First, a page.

Expert predictions for world markets in 2011

Published by Sarah Modlock on 05 January 2011.
Last updated on 05 January 2011

globe with arrows

The US Simon Laing, manager of the Newton American Fund:

"The latest Quantitative Easing barrage does little to hide the dire economic issues still facing the US, the housing market remains in the doldrums, while the unemployment rate is still uncomfortably high.

"Private investment and hiring growth looks set to be the focus of the US economic recovery, as well as austerity measures. Government-backed sectors, such as defence, look set to suffer as a result of a slowdown in government spending. However, US based companies that do business with countries in the developing world will continue to hold attractive investment opportunities."


Anthony Bolton, manager of Fidelity's China Special Situations:

"During the last few weeks the global bull market appears to have resumed. Emerging markets like China have benefited from the liquidity being created in the developed world. The Chinese economy has not been slowing down as fast as earlier expected and this will probably now happen in 2011.

"However, I continue to believe that the growth rate in China will still be very attractive relative to the growth rates being seen in the developed world."

Douglas Turnbull, Manager of the Neptune Greater China Income Fund and Co-Fund Manager of the Neptune China Fund, alongside Lead Manager Robin Geffen 2011:

Anti-inflation: going into next year, we see the tightening cycle in China accelerating to deal with inflationary pressures both internally, especially in terms of food prices, and also externally, dealing with the wall of cheap money being created in the developed markets.

However, in contrast to the continued innovative easing in the developed markets, this 'tightening' ought to be broadly market positive as a moderating influence.

Income: as the demand for yield grows and the opportunities for it become ever scarcer, investors will seek innovative ways to earn income. We believe that they will increasingly look to realise the benefits from the dividend stream already available in China, not to mention the dividend growth, capital growth and currency appreciation offered to equity income investors in this region.


David Leduc, manager of the BNY Mellon Global Strategic Bond Fund:

Up until this point, European policy responses to the eurozone crisis have erred on the side of being reactive rather than proactive. This has led to a lack of investor confidence, which in turn has put pressure on bond spreads and on the euro.

We continue to favour Italy, given that it is in the best health of all the peripheral eurozone economies, and our outlook for German growth is also positive.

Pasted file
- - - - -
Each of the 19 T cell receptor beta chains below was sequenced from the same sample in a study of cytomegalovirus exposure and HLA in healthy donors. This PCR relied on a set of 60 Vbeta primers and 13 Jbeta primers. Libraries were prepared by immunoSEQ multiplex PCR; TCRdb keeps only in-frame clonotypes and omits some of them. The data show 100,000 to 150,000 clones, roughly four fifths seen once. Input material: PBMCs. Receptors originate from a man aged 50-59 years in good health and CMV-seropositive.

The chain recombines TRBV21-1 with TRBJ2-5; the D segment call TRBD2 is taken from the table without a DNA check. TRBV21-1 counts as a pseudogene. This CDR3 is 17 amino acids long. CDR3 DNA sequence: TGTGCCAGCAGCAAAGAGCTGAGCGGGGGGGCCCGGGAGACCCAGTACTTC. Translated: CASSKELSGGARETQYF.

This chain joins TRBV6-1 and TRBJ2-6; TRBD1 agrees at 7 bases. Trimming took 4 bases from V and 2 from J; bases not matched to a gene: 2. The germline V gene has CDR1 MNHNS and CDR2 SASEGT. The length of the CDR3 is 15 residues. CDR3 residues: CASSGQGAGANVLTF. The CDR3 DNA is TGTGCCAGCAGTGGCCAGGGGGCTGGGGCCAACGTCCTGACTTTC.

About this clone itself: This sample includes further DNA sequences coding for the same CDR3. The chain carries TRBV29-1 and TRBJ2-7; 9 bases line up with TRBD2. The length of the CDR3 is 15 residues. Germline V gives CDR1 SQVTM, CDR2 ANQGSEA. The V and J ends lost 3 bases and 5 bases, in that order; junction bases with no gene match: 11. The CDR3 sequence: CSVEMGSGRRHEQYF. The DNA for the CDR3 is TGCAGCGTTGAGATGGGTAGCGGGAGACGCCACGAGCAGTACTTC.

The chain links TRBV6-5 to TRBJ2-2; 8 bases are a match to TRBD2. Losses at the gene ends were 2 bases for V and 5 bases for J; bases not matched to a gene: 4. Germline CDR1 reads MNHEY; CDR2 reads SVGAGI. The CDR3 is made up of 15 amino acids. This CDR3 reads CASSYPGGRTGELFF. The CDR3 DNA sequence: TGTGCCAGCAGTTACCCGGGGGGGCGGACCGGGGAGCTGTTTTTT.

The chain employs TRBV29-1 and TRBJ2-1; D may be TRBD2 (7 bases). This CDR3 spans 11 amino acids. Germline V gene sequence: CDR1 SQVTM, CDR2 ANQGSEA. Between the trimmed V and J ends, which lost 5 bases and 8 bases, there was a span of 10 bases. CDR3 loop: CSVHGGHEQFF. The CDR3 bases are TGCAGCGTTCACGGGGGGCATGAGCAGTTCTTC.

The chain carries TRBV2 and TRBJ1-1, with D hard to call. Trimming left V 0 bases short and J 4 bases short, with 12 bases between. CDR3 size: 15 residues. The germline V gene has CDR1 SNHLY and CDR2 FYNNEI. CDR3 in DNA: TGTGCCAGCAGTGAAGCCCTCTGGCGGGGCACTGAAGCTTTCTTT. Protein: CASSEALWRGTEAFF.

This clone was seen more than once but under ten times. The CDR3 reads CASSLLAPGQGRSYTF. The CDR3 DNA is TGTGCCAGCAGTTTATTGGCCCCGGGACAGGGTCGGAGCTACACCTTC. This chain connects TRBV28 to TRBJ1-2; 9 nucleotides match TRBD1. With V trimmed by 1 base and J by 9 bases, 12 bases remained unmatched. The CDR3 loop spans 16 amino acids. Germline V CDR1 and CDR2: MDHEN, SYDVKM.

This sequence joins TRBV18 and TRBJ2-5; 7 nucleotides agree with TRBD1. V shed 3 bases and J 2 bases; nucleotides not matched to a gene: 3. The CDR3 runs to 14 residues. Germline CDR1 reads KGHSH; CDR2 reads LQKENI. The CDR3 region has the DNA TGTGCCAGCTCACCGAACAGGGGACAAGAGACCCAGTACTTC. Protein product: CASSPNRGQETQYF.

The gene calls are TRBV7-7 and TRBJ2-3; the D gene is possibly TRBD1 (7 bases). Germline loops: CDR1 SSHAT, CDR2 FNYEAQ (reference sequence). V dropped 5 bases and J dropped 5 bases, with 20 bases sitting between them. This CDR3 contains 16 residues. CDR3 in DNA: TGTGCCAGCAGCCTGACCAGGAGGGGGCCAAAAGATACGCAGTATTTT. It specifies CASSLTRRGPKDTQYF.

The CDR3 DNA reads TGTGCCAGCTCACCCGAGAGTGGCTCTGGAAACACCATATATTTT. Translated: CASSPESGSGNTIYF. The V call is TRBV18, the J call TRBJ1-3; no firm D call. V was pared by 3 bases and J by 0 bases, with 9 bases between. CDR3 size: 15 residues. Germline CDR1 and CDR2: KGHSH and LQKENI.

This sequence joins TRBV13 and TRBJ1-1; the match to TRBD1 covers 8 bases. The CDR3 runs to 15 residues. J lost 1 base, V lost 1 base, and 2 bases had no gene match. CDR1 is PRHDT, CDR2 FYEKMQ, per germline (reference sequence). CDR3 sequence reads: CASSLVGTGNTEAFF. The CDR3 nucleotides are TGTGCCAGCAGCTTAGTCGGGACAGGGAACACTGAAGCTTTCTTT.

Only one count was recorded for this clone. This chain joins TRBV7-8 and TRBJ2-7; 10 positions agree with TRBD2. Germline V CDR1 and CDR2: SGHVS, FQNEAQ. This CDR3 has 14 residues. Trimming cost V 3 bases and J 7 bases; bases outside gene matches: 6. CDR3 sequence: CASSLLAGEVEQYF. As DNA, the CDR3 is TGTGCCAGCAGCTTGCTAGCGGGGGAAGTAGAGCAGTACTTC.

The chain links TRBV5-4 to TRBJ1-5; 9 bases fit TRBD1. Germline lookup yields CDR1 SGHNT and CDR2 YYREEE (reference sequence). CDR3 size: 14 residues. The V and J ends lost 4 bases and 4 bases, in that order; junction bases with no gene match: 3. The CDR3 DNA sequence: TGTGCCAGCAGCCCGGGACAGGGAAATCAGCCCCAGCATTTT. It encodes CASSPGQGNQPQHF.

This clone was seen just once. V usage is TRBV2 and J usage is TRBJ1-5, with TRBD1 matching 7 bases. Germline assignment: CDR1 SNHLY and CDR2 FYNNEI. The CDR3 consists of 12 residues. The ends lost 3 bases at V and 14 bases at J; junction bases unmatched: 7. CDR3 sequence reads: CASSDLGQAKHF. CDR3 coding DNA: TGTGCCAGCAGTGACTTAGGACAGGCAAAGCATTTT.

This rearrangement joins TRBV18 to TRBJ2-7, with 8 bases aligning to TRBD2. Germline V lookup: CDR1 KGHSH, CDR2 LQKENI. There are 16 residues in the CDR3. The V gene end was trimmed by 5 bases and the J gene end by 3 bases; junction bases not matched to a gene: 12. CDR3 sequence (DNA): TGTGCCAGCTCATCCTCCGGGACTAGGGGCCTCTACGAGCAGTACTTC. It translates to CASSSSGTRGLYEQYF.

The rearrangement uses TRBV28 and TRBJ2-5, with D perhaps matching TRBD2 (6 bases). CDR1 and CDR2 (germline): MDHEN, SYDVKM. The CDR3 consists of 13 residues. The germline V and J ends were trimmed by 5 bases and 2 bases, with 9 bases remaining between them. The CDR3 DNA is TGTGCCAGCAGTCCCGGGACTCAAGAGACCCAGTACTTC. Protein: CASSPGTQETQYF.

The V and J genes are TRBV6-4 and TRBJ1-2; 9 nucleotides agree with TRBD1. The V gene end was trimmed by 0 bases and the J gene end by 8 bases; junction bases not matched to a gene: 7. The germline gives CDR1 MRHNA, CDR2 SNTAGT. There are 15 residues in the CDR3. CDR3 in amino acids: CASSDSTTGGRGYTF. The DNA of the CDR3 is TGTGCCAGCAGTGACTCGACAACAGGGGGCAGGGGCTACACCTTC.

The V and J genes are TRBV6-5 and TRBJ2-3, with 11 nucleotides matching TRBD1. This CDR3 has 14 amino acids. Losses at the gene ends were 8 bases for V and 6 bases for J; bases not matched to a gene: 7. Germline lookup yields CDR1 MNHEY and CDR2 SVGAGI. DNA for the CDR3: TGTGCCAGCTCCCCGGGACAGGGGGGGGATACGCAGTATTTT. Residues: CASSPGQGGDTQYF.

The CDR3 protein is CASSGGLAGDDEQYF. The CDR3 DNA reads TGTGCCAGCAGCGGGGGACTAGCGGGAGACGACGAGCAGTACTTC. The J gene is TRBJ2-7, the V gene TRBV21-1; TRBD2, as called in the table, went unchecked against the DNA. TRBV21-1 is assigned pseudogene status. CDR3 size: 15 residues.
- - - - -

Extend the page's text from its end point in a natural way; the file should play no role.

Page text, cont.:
David Simner, manager of Fidelity's Euro Bond fund:

"The low interest rate environment is likely to support ongoing investor flows into the asset class as part of a hunt for yield. Ongoing stress in peripheral european economies is also likely to support flows by encouraging diversification away from government bonds and into high-quality credit.

"Nevertheless, risks remain. Austerity plans are putting downward pressure on economic growth in the developed world and the threat of another sovereign debt crisis is still high. There is also increased political risk as european policymakers formulate new legislation. Therefore bond markets still face much uncertainty.

"However, overall, a slow growth, low inflation environment is typically a sweet spot for corporate bonds and I expect positive returns over the next 12 months."

Sam Morse, manager of Fidelity's european fund:

"Europe remains rich in stock-picking ideas regardless of the pace of its economic recovery relative to other parts of the world. In this uncertain environment, I believe it is even more important to focus on the stocks that I own, as well as on uncovering new ideas that will deliver good structural growth in the future, rather than becoming too focused on the economic backdrop."


Nick Price, manager of Fidelity's Emerging Market Equities fund:

"The secular drivers of emerging markets remains intact: attractive demographics, competitive advantages from low labour costs, an abundance of natural resources, increasing prosperity, productivity gains and sound fiscal management. These are especially attractive in comparison to the developed world, which is faced with fiscal deficits, imbalances brought on by quantitative easing and a deleveraging consumer. 

"As a result, emerging market stocks have rerated in 2010 but, at this stage, I do not yet subscribe to the idea of an emerging market bubble. I continue to find attractive opportunities at reasonable valuations. Regardless of any near term volatility in equity markets, I remain extremely positive over the long term."

Teera Chanpongsang, manager of Fidelity's India Focus fund:

"Economies in emerging Asia are able to generate strong real GDP growth, driven by underlying structural growth trends such as a large labour force, growing domestic consumption and increased infrastructure spending. These provide compelling investment opportunities and should lead to strong earnings growth in the coming years. The robust growth in industrial production in the recent past has been eroding excess capacity quickly and I expect more greenfield and brownfield expansions."

This article was taken from Interactive Investor

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